The authorities are bound to increase security measures, bringing an ever more intrusive regime into play in their hunt for elusive substances and bombers.  The already idiotic spectacle of having shoes removed is bound to become more bizarre.  Airport giants such as Heathrow, an already deeply frustrating airport for a passenger to traverse, are set to become more chaotic.

Such measures will hardly solve the problem.  The broader picture is stark for the British: a regular stream of radicalized Muslims taking up residence in such places as Yemen.  In terms of the purely technical aspect of law enforcement, each heavy-handed response clocks up another point on the al-Qaida scoreboard.  Bumbling officialdom risks looking authoritarian and inefficient.

What is striking is that officials did not observe their own information on the suspect, bringing into question whether the masses of data supplied to their coffers matter much in compiling ‘watch lists’ and the like.  Abdulmutallab was on an intelligence database which was blithely ignored.  Pre-existing records were not consulted.  The evidence of his father, Alhaji Umaru Abdulmutallab, was given similar treatment.  That his son ever boarded the flight from Amsterdam to Detroit was itself puzzling.

US President Barack Obama wants the entire screening process reviewed.  The Office of Homeland Security is stumped, with its secretary Janet Napolitano humbled by the near fatal event.  In the meantime, the grumbling queues and grouchy guardians at the boarding gate are bound to increase.  All in the name of feeding that grand placebo of airport security.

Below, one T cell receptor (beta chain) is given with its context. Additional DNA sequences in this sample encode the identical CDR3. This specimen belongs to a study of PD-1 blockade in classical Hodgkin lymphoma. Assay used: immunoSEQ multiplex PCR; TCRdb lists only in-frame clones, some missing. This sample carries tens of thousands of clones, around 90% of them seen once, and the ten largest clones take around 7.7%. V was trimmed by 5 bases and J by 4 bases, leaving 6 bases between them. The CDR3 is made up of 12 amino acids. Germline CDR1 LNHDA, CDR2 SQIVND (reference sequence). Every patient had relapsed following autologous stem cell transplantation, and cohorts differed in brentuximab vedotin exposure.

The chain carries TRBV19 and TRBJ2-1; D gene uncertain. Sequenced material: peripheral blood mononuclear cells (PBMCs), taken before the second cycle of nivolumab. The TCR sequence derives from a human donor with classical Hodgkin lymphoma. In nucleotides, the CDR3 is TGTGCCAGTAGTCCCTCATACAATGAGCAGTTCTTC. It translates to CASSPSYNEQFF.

BINOY KAMPMARK lectures at RMIT University, Melbourne. Email: bkampmark@gmail.com

 

More articles by:

Binoy Kampmark was a Commonwealth Scholar at Selwyn College, Cambridge. He lectures at RMIT University, Melbourne. Email: bkampmark@gmail.com

June 21, 2018
Ron Jacobs
Divest From the Business of Incarceration
W. T. Whitney
Angola in Louisiana: Proving Ground for Racialized Capitalism
Susan Babbitt
Assange and Truth: the Deeper (Harder) Issue
Kenn Orphan
Humanity vs. the Rule of Law
Mateo Pimentel
Why on Earth a Country of Laws and Borders?
Michael T. Klare
The Pentagon’s Provocative Encirclement of China
Howard Lisnoff
The Outrageous Level of Intolerance is Happening Everywhere!
Vijay Prashad
The People of India Stand With Palestine
RS Ahthion
Internment Camps for Child Migrants
Binoy Kampmark
Rocking the G7: Trump Stomps His Allies
Raouf Halaby
Give It Up, Ya Mahmoud
Lawrence Wittner
Getting Ready for Nuclear War
Patrick Cockburn